Search results for: France
Page 2/2 19 items
This article has two primary aims. The first is to clarify the differing rationales for affirmative action that have emerged in five nations—France, India, South Africa, the United States and Brazil. The second is to make the case for the most compelling rationales, whether instrumentally or morally based. The author offers philosophical analysis of the justifications for affirmative action in each country and synthesizes federal and state legislation, court decisions, news media sources, and research-based scholarship.
Updated: Oct. 19, 2010
Teacher Training by Alternating Classroom Work and Work Analysis: From the Perspective of a Social Conception of Meaning and Action
This article investigates teacher training by the alternation of classroom work and work analysis. The links between these two professional situations have been identified and analyzed from the perspective of a social conception of meaning and action. This approach allows the development of professional activity in preservice teachers (PTs) to be assessed by tracking how the reflective tools acquired in training evolve in work and/or work analysis situations. The concepts of 'meaning' and 'expectation' are helpful in discussing the empirical data from a research program designed to evaluate the potential for PTs' professional development offered by the alternating work/analysis programs of French University Institutes of Teacher Training.
Updated: Jan. 31, 2010
Co-Analysis of Work in the Triadic Supervision of Preservice Teachers Based on Neo-Vygotskian Activity Theory: Case Study from a French University Institute of Teacher Training
The goal of this study was to evaluate the effects of the joint training activities of a cooperating teacher and a university supervisor during an advisory visit on (a) the professional development of a preservice teacher's activity and (b) the reorganization of mentoring activity following this visit. The discussion focuses on the conditions that led to the greater effectiveness of the advisory visit, which is an integral part of teacher training programs that alternate classroom work with co-analysis of the work.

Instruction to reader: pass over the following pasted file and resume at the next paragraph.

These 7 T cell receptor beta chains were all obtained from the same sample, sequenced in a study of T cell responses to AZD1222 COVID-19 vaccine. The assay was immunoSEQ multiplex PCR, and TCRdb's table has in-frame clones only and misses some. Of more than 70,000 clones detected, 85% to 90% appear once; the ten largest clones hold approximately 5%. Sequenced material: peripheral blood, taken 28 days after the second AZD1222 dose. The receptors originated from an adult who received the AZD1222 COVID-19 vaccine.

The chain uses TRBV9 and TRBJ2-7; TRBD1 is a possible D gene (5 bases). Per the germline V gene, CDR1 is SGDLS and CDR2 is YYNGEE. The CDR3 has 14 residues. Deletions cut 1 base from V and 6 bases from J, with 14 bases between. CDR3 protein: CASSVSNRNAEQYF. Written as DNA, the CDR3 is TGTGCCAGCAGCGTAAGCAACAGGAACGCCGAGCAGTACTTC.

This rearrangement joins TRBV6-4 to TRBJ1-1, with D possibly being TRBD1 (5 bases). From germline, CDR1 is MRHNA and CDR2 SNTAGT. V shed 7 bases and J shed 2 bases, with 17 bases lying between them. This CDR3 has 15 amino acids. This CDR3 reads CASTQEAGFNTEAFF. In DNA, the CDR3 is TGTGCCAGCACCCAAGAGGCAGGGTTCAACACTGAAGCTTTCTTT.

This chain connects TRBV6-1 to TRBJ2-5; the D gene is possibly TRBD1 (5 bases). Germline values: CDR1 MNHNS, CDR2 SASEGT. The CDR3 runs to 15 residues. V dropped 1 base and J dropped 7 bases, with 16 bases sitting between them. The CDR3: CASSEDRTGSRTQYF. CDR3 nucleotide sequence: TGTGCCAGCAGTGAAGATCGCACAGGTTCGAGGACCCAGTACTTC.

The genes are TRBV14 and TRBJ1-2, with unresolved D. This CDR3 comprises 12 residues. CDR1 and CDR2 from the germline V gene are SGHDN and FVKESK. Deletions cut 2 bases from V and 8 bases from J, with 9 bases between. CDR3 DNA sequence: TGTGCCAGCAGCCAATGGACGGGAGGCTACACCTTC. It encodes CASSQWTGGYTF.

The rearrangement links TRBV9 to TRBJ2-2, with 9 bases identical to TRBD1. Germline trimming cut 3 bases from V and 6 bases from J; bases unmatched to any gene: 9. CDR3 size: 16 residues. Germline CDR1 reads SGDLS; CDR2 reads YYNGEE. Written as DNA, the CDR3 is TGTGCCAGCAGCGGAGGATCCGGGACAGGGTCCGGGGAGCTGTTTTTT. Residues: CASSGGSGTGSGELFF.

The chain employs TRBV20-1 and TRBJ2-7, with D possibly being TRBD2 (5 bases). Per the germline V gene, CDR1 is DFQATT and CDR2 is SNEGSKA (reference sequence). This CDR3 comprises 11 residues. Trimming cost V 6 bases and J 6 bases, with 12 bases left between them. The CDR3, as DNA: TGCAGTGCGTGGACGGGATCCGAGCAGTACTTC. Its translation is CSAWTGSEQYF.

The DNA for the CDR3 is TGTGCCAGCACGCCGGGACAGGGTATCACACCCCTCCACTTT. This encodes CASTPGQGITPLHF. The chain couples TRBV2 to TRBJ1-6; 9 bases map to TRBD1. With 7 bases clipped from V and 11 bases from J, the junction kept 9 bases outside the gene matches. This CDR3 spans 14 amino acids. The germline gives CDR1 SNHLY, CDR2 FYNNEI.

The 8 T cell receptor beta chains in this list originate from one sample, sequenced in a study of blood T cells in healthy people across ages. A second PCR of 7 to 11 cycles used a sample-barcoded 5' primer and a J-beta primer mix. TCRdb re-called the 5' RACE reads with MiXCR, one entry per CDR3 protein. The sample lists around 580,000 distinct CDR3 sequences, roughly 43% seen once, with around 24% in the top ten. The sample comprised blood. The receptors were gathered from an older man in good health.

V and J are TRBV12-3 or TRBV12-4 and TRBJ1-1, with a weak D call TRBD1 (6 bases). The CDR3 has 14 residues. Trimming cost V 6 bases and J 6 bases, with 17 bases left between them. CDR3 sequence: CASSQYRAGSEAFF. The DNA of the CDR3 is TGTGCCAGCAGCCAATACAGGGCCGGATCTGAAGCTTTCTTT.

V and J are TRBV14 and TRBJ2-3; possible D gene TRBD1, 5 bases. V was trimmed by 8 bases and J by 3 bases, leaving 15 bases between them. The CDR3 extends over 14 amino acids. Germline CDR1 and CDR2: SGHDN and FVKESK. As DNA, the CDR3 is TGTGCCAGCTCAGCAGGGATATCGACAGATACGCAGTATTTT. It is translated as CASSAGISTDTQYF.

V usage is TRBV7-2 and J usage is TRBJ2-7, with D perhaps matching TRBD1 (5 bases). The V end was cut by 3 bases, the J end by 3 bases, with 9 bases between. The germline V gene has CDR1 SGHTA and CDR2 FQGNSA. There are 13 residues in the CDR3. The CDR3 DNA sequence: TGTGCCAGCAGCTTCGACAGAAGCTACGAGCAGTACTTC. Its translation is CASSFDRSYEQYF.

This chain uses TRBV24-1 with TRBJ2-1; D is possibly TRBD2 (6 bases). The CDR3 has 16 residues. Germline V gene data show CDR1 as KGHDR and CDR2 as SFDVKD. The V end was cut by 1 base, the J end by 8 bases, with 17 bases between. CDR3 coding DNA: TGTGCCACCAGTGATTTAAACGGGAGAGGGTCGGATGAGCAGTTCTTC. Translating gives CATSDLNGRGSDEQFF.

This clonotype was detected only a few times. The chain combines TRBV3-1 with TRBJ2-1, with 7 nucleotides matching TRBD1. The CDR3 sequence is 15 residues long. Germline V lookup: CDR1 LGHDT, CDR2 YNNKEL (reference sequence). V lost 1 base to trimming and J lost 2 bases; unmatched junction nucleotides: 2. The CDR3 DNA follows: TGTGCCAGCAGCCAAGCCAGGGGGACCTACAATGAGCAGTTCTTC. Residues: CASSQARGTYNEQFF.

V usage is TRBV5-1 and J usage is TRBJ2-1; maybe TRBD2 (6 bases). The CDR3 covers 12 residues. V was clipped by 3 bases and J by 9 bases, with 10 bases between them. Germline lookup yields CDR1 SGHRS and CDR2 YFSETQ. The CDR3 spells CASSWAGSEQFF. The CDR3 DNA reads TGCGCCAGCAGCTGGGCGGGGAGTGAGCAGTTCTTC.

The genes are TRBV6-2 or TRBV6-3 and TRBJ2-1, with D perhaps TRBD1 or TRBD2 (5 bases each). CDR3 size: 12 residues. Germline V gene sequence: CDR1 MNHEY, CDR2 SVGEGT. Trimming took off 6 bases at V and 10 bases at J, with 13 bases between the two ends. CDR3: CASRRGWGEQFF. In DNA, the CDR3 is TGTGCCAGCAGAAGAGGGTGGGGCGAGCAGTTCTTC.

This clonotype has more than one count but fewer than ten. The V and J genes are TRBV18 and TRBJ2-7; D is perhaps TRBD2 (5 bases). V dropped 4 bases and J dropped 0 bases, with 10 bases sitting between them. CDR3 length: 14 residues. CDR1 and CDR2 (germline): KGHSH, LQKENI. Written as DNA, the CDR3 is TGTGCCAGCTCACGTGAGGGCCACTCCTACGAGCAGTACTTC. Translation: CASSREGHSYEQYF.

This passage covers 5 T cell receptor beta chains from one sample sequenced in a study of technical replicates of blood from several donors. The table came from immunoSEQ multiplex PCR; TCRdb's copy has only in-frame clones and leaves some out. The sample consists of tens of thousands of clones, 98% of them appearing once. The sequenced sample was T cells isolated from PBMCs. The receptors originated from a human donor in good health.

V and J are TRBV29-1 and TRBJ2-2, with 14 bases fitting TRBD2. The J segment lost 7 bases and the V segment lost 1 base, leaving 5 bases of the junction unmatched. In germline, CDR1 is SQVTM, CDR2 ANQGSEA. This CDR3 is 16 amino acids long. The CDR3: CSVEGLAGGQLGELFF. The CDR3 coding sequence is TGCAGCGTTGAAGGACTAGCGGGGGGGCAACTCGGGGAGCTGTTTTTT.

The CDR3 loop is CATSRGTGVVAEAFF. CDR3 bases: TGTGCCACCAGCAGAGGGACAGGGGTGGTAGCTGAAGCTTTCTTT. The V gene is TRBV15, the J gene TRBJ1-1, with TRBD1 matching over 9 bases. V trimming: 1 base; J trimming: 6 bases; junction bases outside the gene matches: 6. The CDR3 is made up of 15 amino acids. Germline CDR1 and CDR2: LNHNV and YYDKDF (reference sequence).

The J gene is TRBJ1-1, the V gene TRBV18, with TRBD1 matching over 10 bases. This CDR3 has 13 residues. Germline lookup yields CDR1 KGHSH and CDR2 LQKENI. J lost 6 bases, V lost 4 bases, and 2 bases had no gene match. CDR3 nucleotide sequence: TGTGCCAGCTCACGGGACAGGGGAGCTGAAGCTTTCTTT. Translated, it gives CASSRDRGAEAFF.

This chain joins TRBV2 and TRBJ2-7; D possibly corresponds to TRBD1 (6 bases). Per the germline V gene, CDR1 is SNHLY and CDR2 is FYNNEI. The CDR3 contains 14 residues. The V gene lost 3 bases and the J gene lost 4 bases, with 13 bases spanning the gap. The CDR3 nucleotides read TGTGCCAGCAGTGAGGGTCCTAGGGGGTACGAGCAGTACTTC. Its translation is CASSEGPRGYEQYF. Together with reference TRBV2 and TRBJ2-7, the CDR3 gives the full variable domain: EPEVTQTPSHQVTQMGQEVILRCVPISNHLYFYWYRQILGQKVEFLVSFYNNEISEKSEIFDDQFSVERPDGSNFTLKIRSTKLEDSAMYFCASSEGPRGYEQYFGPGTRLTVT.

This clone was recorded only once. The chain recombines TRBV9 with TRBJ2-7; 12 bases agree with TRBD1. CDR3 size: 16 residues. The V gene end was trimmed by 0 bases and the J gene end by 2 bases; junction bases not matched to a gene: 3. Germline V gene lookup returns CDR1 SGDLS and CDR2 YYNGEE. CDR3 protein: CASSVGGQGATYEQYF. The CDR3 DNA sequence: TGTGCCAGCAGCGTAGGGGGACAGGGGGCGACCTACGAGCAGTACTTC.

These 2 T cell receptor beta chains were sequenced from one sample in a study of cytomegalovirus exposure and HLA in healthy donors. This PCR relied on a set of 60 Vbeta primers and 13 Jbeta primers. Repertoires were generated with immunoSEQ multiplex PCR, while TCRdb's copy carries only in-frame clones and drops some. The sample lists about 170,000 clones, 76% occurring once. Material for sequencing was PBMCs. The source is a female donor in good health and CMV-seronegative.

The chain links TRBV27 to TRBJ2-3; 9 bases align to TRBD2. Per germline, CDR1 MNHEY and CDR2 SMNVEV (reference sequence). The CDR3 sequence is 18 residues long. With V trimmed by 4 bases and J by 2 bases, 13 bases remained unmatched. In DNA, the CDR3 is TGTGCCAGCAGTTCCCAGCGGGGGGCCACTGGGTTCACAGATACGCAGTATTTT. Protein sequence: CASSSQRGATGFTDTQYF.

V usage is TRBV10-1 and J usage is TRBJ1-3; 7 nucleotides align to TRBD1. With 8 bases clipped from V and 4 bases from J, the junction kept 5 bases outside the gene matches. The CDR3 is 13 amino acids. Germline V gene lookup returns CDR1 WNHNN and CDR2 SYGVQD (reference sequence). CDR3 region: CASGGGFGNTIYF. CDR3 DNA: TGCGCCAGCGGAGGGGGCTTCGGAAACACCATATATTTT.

Updated: Dec. 21, 2009
The purpose of this paper is defining what 'transversal training' represents in secondary teachers' training in France. It attempts at the same time to assess critically the place it holds in the framework of the two years of training that university institutes for teacher training provide for young teachers.
Updated: Nov. 04, 2009
Effects of collaborative mentoring on the articulation of training and classroom situations: A case study in the French school system
The article explores the effects of collaborative mentoring on the professional development of preservice teachers. The data was gathered from observation and interviews. Findings indicate that in some circumstances collaborative mentoring provides a better articulation than the traditional models of co-preparation and co-evaluation of lessons.
Updated: Apr. 08, 2008
Culture-Blind? Parental Discourse on Religion, Ethnicity and Secularism in the French Educational Context
This article examines policy mediation and adaptation in a context where religious, ethnic and other cultural identities are not officially recognised in the public sphere but considered part of the private sphere. French educational policy is firmly rooted within a secular Republican framework which relies on a colour-blind approach to promote equality.
Updated: Mar. 23, 2008
This article provides an overview of the gradual development, in the span of two decades (1985-2005), of a theorisation which has come to be known as the Anthropological Theory of the Didactic (ATD). It stresses important stages in the dismissing – based on both fact and theory – of some widespread views of teaching and learning, and the establishing of new attitudes towards ‘the didactic’, seen as an anthropological dimension of social life.
Updated: Feb. 03, 2008
In this article, the author attempts to show how French disciplinary didactiques were created and have developed. At the beginning, nobody could forecast the future and whether the didactiques would one day be recognised by the academic and instructional systems. The French didactiques are strongly based on school subject matters.
Updated: Feb. 03, 2008
The article discusses school linked models for teacher education in England, France, Germany, the Netherlands and Sweden, and what, if any, are the consequences of the models in terms of teacher quality. The authors note a substantial variation between countries in terms of integration between the institution and the school, emphasis on practical learning, embedding of teacher education and duration of teacher education.
Updated: Jan. 16, 2008